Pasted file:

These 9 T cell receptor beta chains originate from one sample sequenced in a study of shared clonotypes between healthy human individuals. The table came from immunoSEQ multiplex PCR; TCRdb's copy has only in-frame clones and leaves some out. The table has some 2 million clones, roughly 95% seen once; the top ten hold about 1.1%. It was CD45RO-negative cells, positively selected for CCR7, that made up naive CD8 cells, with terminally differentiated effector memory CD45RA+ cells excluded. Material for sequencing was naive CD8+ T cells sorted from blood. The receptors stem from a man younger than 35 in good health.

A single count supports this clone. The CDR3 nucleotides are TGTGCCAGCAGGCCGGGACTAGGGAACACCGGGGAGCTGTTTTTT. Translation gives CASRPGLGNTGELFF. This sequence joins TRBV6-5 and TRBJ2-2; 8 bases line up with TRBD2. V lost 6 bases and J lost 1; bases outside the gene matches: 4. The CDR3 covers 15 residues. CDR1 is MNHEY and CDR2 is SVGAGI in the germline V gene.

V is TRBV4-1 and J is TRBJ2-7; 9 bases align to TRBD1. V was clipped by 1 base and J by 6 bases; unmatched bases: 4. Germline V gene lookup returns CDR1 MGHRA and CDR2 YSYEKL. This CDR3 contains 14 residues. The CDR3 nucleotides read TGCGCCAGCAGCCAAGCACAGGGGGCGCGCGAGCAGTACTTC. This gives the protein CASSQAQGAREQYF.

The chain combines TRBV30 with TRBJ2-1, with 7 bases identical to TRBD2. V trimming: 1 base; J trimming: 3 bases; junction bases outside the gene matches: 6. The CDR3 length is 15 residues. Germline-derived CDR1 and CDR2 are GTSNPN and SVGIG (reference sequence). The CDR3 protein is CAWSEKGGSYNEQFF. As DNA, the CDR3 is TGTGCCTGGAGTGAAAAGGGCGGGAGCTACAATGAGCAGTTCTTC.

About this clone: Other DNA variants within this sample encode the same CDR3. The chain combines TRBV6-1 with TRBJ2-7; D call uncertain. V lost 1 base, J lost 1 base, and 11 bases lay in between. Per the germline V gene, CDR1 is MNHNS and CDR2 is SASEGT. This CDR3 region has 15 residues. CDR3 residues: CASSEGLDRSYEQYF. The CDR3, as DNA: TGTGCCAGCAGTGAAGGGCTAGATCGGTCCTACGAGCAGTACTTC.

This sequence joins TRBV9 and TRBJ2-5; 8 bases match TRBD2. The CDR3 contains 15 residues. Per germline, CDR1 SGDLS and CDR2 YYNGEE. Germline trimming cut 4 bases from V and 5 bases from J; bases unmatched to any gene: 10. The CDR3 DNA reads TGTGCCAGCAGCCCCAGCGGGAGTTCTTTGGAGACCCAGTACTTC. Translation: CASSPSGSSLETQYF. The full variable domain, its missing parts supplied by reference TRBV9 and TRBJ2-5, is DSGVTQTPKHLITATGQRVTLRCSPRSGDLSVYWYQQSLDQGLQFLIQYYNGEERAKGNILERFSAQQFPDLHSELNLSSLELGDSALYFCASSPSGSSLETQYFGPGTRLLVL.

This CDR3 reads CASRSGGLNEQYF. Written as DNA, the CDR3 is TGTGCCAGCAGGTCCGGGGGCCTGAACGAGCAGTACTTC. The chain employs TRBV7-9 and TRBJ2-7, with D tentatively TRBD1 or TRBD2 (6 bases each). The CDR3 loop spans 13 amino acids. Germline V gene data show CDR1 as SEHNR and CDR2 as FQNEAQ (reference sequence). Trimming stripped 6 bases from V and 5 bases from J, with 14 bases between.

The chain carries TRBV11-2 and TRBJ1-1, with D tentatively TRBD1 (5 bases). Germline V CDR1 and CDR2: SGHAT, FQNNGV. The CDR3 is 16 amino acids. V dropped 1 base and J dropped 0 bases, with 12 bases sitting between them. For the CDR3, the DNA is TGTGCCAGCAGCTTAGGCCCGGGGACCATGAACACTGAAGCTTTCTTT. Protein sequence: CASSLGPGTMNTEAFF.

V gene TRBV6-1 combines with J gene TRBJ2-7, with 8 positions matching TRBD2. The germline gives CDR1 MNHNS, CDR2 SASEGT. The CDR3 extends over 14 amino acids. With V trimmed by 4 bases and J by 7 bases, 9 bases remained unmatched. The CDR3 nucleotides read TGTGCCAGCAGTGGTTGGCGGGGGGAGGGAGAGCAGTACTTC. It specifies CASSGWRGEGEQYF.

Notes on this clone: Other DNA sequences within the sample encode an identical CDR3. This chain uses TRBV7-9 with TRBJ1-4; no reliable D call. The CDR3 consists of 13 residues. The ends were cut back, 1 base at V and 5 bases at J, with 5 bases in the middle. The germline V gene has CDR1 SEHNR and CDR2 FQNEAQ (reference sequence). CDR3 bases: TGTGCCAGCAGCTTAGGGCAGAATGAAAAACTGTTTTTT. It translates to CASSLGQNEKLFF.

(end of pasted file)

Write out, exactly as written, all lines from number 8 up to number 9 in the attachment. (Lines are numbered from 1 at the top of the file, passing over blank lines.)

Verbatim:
The chain carries TRBV11-2 and TRBJ1-1, with D tentatively TRBD1 (5 bases). Germline V CDR1 and CDR2: SGHAT, FQNNGV. The CDR3 is 16 amino acids. V dropped 1 base and J dropped 0 bases, with 12 bases sitting between them. For the CDR3, the DNA is TGTGCCAGCAGCTTAGGCCCGGGGACCATGAACACTGAAGCTTTCTTT. Protein sequence: CASSLGPGTMNTEAFF.

V gene TRBV6-1 combines with J gene TRBJ2-7, with 8 positions matching TRBD2. The germline gives CDR1 MNHNS, CDR2 SASEGT. The CDR3 extends over 14 amino acids. With V trimmed by 4 bases and J by 7 bases, 9 bases remained unmatched. The CDR3 nucleotides read TGTGCCAGCAGTGGTTGGCGGGGGGAGGGAGAGCAGTACTTC. It specifies CASSGWRGEGEQYF.